The Gentlemen - Sending Cards
Simon Jay Catling 31/03/2009
What's in a band name? Well in The Gentlemen's case it would seem it's an attempt to join all those other drab, wet acts who feel the use of the definite article makes up for said drab and moistness by trying to convince the listener that they really are a group, a gang, a collection of best mates, who've been making music together since they were 12 and who are just trying to make melodies the average person can get involved in.
The trouble for The Gentlemen is that their music is roughly about as bland as their name; “animated, heart pumping rhythms, harmony and soulful melodic energy” these days apparently seems to be a byphrase for “churning out forgettable plastic sounding tosh that'll at best sound utterly forgettable at any standard Club NME night and at worst allow a band a chance to greet our Olympic athletes home (hello The Feeling and Scouting For Girls). A basic (and extremely flawed) structure of Britain's current selection of average four to the floor guitar toting British guitar bands (ok we'll call it Indie for ease's sake) at the moment seems to be the following: 1. Indie 2. Generic Indie 3. Diluted Generic Indie (again, hello The Feeling And Scouting For Girls); The Gentlemen are all over this latter category like a crunch on credit, and simply put it's dull. Sending Cards has its guitars well and truly chopped, its choruses well and truly hooked and its lyrics well and truly repeated. “I want for you to want me too, I want for you to want me too” moans lead singer Nicholas Noble, sounding not unlike that bloke out of Haven, and you can't help thinking that the object of the lovelorn front man's affections might have been more tempted if he'd been just a bit more interesting.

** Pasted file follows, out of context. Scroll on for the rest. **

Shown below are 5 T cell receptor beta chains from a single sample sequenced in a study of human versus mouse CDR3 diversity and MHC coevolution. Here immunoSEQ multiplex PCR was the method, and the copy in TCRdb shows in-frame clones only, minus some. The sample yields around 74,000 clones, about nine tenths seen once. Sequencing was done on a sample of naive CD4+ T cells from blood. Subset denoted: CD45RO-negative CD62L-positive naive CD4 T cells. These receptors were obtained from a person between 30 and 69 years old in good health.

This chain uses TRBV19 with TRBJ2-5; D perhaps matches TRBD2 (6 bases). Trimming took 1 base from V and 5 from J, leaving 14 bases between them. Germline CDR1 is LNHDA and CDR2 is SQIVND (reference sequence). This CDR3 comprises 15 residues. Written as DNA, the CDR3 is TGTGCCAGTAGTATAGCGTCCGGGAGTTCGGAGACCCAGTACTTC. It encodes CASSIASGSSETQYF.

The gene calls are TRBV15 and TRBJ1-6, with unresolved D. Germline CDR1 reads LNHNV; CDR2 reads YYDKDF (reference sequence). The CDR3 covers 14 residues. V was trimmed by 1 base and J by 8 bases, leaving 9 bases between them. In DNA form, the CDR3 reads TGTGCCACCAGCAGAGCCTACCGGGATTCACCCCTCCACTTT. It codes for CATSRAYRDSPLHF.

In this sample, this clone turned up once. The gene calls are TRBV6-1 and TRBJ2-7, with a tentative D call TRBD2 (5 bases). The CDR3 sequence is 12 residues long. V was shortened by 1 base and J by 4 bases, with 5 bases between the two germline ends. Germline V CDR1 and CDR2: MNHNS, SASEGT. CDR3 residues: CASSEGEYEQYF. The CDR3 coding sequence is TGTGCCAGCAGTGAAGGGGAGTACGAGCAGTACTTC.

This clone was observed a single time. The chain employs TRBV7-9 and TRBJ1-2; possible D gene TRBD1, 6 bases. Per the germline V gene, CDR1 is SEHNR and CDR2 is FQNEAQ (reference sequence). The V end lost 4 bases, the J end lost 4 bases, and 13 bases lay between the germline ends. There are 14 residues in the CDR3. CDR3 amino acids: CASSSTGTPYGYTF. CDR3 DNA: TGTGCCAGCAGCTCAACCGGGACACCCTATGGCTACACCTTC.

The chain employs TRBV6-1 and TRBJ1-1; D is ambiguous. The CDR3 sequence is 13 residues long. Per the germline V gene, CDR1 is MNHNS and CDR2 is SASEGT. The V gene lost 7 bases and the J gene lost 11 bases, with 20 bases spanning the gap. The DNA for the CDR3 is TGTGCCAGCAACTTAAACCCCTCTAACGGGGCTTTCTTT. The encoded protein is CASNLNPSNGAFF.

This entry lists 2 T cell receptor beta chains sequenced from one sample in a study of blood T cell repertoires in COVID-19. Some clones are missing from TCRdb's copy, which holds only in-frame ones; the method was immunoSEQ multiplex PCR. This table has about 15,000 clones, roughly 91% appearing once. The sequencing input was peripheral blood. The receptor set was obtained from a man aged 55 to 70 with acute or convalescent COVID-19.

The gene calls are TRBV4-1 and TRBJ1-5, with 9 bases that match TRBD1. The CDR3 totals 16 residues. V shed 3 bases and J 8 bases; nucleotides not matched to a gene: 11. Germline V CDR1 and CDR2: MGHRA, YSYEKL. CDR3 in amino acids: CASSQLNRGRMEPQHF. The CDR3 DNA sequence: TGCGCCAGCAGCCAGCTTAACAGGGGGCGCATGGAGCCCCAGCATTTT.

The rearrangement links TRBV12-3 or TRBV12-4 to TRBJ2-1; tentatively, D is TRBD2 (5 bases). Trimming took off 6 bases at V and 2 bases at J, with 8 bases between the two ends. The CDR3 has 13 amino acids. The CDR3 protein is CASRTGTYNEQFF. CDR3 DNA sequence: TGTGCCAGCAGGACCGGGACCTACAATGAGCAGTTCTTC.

Because unfortunately for The Gentlemen (who I'm sure are utterly delightful chaps who you'd take to meet your Gran), the collective spirit of being in a gang has failed to inspire even one noteworthy or worthwhile point of reference. Pity that.